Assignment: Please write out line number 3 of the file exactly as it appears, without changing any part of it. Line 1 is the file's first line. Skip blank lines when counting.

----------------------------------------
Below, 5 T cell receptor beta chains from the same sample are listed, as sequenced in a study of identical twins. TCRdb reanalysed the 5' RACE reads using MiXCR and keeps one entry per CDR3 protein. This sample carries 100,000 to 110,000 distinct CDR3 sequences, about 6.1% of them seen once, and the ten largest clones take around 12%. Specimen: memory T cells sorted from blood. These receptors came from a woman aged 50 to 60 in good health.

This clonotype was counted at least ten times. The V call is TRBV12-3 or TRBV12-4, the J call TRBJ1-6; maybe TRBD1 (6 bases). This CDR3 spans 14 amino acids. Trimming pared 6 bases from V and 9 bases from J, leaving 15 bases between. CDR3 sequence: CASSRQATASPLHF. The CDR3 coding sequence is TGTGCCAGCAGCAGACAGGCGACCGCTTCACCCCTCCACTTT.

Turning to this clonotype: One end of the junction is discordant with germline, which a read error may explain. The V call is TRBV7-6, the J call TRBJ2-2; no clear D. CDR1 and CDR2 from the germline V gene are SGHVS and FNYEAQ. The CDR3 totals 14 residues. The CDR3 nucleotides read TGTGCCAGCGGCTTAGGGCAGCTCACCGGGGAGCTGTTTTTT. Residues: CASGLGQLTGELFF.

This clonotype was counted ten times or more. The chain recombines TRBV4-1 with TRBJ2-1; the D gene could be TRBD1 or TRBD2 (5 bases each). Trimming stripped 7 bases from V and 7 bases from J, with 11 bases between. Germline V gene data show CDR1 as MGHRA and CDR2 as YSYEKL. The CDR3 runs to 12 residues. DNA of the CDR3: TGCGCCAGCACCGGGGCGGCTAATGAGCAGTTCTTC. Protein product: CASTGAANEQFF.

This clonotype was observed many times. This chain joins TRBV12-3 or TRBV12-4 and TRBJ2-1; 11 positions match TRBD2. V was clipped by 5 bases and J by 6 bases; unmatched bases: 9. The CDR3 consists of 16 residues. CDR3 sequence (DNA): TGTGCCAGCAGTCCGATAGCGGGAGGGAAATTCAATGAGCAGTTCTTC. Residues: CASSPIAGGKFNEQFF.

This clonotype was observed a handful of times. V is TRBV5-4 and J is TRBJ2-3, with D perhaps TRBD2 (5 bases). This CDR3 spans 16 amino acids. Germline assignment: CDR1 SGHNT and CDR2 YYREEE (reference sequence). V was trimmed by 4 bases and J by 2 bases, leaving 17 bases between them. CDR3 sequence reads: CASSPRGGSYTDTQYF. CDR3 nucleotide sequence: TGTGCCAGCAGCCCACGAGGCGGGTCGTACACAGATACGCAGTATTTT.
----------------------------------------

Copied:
Turning to this clonotype: One end of the junction is discordant with germline, which a read error may explain. The V call is TRBV7-6, the J call TRBJ2-2; no clear D. CDR1 and CDR2 from the germline V gene are SGHVS and FNYEAQ. The CDR3 totals 14 residues. The CDR3 nucleotides read TGTGCCAGCGGCTTAGGGCAGCTCACCGGGGAGCTGTTTTTT. Residues: CASGLGQLTGELFF.